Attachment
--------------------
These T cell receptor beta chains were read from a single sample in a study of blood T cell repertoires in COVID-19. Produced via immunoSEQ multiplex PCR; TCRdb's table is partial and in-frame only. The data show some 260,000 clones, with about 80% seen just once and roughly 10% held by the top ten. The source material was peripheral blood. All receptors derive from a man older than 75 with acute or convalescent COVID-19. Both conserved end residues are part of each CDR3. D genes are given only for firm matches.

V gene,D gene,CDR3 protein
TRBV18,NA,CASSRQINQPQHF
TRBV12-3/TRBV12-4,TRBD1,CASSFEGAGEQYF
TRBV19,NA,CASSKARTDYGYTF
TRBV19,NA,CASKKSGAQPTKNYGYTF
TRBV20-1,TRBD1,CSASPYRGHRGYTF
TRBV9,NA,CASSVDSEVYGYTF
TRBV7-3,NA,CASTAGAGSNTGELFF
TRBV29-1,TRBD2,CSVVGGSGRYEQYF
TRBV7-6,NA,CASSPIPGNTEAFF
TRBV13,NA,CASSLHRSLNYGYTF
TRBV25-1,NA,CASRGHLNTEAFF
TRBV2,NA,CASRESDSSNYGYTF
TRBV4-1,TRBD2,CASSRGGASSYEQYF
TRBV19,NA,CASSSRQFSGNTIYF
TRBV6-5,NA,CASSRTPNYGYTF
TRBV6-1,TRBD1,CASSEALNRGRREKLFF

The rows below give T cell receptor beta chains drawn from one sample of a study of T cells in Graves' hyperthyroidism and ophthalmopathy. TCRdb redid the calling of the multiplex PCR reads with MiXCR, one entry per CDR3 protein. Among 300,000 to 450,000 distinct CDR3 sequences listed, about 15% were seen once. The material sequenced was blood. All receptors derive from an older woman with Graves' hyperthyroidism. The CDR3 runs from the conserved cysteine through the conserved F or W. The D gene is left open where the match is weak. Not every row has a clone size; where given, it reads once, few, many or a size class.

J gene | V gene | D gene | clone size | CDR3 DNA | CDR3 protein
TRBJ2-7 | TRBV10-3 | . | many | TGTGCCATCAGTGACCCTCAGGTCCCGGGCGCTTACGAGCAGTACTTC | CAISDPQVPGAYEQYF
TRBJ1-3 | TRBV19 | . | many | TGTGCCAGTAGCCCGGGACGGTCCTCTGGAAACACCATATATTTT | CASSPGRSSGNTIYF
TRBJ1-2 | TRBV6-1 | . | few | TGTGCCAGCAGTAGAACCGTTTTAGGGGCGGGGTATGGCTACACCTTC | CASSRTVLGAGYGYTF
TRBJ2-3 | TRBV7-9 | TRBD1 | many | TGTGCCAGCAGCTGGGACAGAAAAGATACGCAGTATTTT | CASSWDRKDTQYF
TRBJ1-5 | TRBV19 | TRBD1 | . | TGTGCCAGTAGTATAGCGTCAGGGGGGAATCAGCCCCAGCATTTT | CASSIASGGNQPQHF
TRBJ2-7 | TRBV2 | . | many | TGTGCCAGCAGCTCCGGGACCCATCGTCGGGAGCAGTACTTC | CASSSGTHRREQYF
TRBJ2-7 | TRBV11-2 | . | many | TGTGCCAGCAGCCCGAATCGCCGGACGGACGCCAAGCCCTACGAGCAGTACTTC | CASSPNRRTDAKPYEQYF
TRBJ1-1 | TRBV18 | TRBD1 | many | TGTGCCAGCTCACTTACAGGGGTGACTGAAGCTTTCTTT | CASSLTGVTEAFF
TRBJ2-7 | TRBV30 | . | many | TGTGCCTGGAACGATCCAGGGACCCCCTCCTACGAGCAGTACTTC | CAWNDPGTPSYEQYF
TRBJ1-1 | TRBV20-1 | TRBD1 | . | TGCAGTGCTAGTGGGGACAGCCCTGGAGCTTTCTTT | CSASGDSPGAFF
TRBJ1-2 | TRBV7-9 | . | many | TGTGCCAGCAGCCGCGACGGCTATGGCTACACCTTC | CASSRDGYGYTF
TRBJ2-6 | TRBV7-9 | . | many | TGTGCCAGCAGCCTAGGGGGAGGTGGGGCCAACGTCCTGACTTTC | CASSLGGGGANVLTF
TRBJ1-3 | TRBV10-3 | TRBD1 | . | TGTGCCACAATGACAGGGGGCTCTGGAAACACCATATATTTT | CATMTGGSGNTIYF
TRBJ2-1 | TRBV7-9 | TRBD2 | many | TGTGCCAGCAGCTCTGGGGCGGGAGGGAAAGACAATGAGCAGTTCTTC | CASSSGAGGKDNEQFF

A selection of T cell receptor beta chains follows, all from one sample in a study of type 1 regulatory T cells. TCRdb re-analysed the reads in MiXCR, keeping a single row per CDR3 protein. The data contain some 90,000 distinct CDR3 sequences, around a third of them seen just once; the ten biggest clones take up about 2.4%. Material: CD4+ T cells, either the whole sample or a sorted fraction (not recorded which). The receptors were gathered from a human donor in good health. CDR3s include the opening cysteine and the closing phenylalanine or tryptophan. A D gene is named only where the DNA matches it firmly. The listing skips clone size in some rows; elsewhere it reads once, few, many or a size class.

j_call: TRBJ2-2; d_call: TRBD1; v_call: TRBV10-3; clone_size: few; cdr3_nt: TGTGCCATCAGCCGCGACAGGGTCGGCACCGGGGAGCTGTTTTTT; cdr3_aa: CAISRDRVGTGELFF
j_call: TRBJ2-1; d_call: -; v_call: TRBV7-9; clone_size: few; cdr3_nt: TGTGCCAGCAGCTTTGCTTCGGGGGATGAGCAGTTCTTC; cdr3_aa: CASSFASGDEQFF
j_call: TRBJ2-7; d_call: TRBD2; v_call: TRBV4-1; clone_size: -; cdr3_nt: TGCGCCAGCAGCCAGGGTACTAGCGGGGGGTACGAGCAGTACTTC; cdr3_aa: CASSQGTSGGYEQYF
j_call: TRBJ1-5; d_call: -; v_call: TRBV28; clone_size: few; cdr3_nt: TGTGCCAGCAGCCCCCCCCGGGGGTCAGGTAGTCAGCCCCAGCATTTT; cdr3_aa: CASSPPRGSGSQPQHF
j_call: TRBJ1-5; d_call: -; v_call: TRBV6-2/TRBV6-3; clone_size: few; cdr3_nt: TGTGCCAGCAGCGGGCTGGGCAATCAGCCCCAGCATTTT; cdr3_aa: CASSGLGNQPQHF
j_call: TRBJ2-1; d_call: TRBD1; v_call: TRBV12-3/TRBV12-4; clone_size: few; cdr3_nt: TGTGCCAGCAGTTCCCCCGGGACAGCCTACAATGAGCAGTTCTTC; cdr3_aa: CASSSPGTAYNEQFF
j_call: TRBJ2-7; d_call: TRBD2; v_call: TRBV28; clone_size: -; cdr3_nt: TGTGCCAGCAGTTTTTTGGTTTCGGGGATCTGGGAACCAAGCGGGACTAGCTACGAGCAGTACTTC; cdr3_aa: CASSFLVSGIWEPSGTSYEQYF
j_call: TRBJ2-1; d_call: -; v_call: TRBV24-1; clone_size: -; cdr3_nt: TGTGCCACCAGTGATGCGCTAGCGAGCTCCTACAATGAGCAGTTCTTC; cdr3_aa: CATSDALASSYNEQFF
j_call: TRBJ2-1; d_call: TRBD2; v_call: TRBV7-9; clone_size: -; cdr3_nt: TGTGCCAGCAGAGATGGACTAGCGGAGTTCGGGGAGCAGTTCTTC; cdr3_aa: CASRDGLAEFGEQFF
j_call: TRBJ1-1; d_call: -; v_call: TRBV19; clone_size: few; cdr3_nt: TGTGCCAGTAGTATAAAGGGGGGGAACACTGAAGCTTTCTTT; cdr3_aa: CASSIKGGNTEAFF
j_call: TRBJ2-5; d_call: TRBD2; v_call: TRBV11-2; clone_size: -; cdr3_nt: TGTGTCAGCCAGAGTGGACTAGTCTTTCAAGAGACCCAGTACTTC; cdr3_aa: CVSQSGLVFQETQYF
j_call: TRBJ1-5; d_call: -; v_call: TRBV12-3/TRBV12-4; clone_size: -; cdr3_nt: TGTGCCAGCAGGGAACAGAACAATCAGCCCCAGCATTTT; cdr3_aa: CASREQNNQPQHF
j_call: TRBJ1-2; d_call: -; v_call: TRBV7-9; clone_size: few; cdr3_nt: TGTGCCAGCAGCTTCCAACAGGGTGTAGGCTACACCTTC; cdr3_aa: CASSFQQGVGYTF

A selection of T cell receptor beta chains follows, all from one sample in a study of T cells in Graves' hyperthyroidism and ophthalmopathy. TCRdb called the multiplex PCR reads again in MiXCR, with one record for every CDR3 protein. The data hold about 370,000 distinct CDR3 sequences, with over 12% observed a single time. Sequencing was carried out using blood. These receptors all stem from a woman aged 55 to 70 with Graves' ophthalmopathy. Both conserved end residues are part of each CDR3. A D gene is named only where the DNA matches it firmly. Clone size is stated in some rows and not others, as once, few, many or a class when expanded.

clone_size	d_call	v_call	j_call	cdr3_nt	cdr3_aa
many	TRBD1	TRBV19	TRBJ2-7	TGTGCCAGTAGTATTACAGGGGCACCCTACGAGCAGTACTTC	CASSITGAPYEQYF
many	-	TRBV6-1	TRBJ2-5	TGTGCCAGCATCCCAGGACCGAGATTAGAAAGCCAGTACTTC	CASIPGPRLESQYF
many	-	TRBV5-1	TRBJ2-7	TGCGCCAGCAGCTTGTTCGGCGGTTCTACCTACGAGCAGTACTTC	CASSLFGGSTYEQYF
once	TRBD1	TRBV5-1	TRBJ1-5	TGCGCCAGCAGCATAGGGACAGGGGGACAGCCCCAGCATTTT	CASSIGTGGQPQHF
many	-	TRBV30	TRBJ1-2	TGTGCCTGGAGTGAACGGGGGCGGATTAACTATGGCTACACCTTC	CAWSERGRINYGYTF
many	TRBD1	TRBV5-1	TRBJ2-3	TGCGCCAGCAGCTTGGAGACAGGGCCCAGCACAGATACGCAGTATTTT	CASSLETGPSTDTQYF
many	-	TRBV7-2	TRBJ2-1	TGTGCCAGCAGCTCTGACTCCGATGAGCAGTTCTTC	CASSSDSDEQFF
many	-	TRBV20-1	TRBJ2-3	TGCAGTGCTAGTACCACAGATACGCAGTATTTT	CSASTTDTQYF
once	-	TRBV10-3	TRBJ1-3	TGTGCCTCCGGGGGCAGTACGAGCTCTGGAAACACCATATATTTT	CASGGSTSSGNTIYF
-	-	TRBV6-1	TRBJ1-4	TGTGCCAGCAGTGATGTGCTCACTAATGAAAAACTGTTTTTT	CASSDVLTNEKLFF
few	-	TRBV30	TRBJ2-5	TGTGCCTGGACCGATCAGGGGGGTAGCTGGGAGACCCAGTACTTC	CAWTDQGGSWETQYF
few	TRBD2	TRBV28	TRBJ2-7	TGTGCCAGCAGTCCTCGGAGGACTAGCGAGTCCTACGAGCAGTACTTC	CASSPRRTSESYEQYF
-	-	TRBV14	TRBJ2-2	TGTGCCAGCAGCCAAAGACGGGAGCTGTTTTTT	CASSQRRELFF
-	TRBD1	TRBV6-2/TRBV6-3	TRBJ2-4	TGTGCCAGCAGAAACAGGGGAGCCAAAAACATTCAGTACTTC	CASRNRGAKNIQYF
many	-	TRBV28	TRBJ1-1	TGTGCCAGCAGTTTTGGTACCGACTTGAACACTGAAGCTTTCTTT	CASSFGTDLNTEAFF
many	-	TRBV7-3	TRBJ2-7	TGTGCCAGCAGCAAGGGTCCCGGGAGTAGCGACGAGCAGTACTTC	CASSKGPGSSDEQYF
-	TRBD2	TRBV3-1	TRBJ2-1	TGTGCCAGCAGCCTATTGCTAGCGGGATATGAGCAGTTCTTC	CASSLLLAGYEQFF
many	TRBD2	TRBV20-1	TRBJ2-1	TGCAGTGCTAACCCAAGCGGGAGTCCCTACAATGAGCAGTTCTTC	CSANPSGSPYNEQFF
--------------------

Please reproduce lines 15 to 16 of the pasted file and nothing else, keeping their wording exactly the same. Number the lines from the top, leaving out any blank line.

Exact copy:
TRBV4-1,TRBD2,CASSRGGASSYEQYF
TRBV19,NA,CASSSRQFSGNTIYF